Monk parakeets at Sandsprit

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Monk Parakeet yesterday at Sandsprit Park in Stuart.

We saw (and heard) flocks of them flying in and out of a few cabbage palms on the northeast side of the park, close to the water.

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Audubon: The Sketch…

The Monk Parakeet: A Jailbird Who Made Good

Monks are in good company in southern cities, which often host several species of introduced parrots, but in colder northern cities like New York, Chicago, and Boston, they are often the lone tropical bird. That’s because while other parrots make their homes in tree cavities, monks build communal stick nests—multichambered, insulated structures that can span five feet in diameter and keep dozens of birds warm through even the nastiest Northeastern winters. (They can also cause full-blown power outages when the birds build the nests on electric lines, which they have a habit of doing.) A mid-January visitor to Brooklyn’s Green-Wood Cemetery can simply follow the squawks to find one of the twiggy orbs sitting atop the Gothic arches at the main gate. Colorful and vivacious, the birds seem completely oblivious to the miserable day that surrounds them.

Birdwatching with my niece

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Birds are nesting on Bird Island, in the Indian River Lagoon, a few blocks and an open channel away from my home.

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My seven-year-old niece was visiting with her parents and little sister and one afternoon last week we went birding.

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She was into it.

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She liked the binoculars and learned to use them quickly.

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We could see Wood Storks with nesting material.

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So many large birds perching and nesting on top of the mangove trees.

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Pelicans, cormorants and egrets are there now too, with a few vultures waiting for an opportunity to dine.

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Clean up crew.

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Birds everywhere!

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Next we went to Sandsprit Park looking for parrots but didn’t find any. We did spot a big bird “fishing”.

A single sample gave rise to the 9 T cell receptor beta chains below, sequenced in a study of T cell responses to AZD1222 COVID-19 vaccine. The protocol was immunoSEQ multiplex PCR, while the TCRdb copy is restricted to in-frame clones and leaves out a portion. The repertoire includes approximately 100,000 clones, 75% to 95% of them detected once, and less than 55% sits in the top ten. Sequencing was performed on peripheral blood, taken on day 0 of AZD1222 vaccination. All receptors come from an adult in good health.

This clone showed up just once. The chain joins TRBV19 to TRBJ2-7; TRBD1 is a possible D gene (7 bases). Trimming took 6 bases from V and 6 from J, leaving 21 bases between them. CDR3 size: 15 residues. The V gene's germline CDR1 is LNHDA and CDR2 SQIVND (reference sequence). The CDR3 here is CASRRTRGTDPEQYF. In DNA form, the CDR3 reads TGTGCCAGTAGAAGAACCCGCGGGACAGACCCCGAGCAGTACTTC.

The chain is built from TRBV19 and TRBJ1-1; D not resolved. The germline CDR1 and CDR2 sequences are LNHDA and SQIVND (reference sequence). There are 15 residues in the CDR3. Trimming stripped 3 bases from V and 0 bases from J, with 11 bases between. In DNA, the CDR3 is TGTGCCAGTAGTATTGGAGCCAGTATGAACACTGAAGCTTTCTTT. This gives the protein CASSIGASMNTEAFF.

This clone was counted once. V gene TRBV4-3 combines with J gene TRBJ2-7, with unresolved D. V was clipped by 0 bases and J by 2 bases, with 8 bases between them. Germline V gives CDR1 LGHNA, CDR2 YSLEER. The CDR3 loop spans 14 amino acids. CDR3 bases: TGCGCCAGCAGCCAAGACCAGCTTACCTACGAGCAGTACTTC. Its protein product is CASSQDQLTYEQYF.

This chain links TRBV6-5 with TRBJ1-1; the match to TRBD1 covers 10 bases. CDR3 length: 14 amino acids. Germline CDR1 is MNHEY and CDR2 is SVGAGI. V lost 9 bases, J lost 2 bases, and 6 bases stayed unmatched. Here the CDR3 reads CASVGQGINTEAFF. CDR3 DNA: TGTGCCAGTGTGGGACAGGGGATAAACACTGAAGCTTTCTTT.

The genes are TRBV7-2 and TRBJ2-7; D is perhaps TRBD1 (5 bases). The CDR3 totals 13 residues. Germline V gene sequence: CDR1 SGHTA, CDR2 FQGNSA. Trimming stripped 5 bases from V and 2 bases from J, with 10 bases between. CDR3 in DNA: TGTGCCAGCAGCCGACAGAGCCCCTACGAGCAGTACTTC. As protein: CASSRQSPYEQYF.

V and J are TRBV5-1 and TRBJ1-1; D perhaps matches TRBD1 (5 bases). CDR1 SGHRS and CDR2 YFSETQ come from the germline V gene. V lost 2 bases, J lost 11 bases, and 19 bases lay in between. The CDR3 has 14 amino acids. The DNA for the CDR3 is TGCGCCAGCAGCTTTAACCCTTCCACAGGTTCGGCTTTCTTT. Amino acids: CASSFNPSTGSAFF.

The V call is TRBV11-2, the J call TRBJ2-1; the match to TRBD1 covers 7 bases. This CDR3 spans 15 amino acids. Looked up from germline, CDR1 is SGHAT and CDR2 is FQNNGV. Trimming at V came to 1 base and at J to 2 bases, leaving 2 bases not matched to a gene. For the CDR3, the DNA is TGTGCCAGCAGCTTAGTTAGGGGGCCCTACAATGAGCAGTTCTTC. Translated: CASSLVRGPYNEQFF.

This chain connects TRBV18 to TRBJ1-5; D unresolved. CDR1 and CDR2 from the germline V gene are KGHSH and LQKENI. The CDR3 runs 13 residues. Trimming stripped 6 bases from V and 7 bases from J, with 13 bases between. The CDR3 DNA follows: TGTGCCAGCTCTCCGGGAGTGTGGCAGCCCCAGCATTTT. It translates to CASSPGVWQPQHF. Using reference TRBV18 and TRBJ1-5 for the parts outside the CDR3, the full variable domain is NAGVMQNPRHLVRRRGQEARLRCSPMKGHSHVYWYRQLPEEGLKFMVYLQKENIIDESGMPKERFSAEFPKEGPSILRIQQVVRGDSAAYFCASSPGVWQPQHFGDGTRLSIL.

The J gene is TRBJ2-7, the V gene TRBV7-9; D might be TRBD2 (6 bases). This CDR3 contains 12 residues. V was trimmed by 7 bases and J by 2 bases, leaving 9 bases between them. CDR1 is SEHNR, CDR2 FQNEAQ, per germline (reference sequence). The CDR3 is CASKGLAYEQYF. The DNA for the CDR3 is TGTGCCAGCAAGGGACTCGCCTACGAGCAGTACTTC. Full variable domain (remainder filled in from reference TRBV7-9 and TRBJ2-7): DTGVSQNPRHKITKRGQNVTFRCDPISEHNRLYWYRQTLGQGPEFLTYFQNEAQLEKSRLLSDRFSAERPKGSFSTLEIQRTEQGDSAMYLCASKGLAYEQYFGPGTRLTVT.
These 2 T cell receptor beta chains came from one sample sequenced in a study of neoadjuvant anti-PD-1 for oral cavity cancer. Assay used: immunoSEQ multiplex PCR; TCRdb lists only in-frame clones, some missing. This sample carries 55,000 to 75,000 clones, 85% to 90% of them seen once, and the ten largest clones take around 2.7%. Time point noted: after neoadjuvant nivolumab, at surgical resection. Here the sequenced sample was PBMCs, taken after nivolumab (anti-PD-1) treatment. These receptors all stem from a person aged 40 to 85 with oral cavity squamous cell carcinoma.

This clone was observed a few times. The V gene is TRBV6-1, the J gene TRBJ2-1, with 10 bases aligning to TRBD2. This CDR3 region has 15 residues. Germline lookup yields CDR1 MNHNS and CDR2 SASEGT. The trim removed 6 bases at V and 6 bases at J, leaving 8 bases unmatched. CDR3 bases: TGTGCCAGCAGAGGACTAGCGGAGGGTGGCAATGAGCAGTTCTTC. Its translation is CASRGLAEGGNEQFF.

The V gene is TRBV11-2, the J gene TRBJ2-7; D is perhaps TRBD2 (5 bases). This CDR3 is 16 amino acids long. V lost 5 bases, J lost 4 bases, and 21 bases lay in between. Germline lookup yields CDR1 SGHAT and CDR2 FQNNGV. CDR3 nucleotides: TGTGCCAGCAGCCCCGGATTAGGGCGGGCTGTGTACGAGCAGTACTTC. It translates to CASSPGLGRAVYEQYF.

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This Great Blue Heron was quite comfortable around a fisherman at the end of a dock.

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My niece was thrilled at the bird’s size and beauty.

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A Great Blue Heron is not something she sees often in her Philadelphia suburb.

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“He’s so pretty!”

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GBH: Largest of the North American herons with long legs, a sinuous neck, and thick, daggerlike bill. Head, chest, and wing plumes give a shaggy appearance.

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Big feet!

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We saw other birds in the park too, including this clever crow taking bags out of the trash and rolling them around to see if there was any food left in them.

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In Manatee Pocket, a pelican caught a fish.

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We drove to a neighborhood in Port Salerno near Pirate’s Cove where I had seen parrots a few times before and… bingo! Quaker Parrots, aka Monk Parakeets.

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“My goal is to see parrots this vacation,” my niece had told me a couple of days before. We high-fived each other.

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It may come as a surprise to see noisy, green-and-gray parrots racing through cities in the U.S. But Monk Parakeets, native to South America but long popular in the pet trade, established wild populations here in the 1960s. They are the only parrots to nest communally; dozens live together year-round in large, multifamily stick nests built in trees and on power poles.

We saw 8 or 10 flying around and they appeared to be nesting in a cabbage palm covered in viney vegetation.

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Monk Parakeets are very social, spending their whole lives living in bustling colonies of dozens of individuals. Every morning they leave their nests to forage, spending the day climbing through trees (sometimes using their beaks as a climbing aid) or dropping to the ground in search of food. At dusk they all gather back at the nests to roost, both during the breeding season and after it is over.

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Monk Parakeets were introduced to the U.S. in the 1960s via the release or escape of pet birds. Since then their numbers have grown and they now occur in several cities including San Diego, Phoenix, Dallas, San Antonio, Houston, New Orleans, Chicago, New York, Providence, Miami, and St. Petersburg. They are also numerous in their native South America. Partners in Flight estimates the global breeding population at 20 million, with 3% of these in the U.S. and none in Canada or Mexico. The species rates a 6 out of 20 on the Continental Concern Score. Monk Parakeet is not on the 2014 State of the Birds Watch List. Historically, most management efforts toward Monk Parakeets, both in the U.S. and in South America, have been directed at curbing their populations because of their reputation as an agricultural pest. As it turns out, their populations have persisted but have not spread, and in the U.S. there are no longer active programs to control their numbers.

I guess we have learned to live with these noisy, pretty little green birds.